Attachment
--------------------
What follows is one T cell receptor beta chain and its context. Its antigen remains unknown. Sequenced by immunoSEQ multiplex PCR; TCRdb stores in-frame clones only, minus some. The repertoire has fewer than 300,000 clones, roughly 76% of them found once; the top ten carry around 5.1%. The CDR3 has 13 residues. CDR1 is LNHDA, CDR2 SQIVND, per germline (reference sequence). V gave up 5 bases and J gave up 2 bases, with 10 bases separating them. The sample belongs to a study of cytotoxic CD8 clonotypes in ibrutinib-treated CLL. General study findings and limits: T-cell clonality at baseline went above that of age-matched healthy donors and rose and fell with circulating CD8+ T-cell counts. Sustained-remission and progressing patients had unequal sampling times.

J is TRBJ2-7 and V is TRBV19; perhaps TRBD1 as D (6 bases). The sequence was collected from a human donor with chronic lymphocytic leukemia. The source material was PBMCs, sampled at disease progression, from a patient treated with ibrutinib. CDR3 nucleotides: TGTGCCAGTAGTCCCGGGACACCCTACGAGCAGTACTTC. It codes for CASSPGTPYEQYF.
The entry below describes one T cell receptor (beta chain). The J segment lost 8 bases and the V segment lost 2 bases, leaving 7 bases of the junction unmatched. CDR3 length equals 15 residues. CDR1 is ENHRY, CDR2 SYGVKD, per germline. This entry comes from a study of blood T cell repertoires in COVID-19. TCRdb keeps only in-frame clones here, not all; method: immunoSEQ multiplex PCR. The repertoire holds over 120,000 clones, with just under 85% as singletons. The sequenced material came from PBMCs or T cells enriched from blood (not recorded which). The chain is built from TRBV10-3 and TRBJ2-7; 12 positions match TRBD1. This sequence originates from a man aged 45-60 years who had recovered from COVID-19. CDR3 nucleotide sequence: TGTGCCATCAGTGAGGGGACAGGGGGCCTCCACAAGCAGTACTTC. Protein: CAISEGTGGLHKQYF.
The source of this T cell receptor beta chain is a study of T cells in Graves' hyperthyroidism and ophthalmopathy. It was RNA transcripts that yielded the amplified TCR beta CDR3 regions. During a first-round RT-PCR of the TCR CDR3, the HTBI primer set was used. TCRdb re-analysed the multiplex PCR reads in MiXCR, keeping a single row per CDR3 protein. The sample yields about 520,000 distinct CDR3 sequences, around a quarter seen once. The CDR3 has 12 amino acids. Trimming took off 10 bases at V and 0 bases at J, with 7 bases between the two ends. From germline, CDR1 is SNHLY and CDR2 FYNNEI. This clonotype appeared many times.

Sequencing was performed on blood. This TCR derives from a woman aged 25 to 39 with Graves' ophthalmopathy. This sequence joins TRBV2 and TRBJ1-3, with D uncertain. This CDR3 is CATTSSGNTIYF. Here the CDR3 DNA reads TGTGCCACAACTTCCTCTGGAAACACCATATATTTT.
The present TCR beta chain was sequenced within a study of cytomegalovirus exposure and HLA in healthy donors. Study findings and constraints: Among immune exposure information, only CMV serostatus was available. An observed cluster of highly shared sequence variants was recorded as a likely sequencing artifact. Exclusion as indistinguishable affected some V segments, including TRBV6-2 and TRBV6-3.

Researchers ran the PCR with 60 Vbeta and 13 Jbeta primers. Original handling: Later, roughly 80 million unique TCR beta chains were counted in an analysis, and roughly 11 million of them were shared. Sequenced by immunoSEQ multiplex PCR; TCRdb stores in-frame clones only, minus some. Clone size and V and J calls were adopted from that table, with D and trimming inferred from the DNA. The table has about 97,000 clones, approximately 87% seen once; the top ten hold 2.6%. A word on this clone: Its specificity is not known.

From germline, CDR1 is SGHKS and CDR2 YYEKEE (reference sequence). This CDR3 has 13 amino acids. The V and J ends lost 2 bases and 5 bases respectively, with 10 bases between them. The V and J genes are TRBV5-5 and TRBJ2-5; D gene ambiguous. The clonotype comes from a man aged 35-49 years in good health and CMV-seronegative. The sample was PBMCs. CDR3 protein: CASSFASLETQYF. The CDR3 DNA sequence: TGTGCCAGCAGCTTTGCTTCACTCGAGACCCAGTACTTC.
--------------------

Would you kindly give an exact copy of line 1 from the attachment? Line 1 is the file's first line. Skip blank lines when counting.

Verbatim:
What follows is one T cell receptor beta chain and its context. Its antigen remains unknown. Sequenced by immunoSEQ multiplex PCR; TCRdb stores in-frame clones only, minus some. The repertoire has fewer than 300,000 clones, roughly 76% of them found once; the top ten carry around 5.1%. The CDR3 has 13 residues. CDR1 is LNHDA, CDR2 SQIVND, per germline (reference sequence). V gave up 5 bases and J gave up 2 bases, with 10 bases separating them. The sample belongs to a study of cytotoxic CD8 clonotypes in ibrutinib-treated CLL. General study findings and limits: T-cell clonality at baseline went above that of age-matched healthy donors and rose and fell with circulating CD8+ T-cell counts. Sustained-remission and progressing patients had unequal sampling times.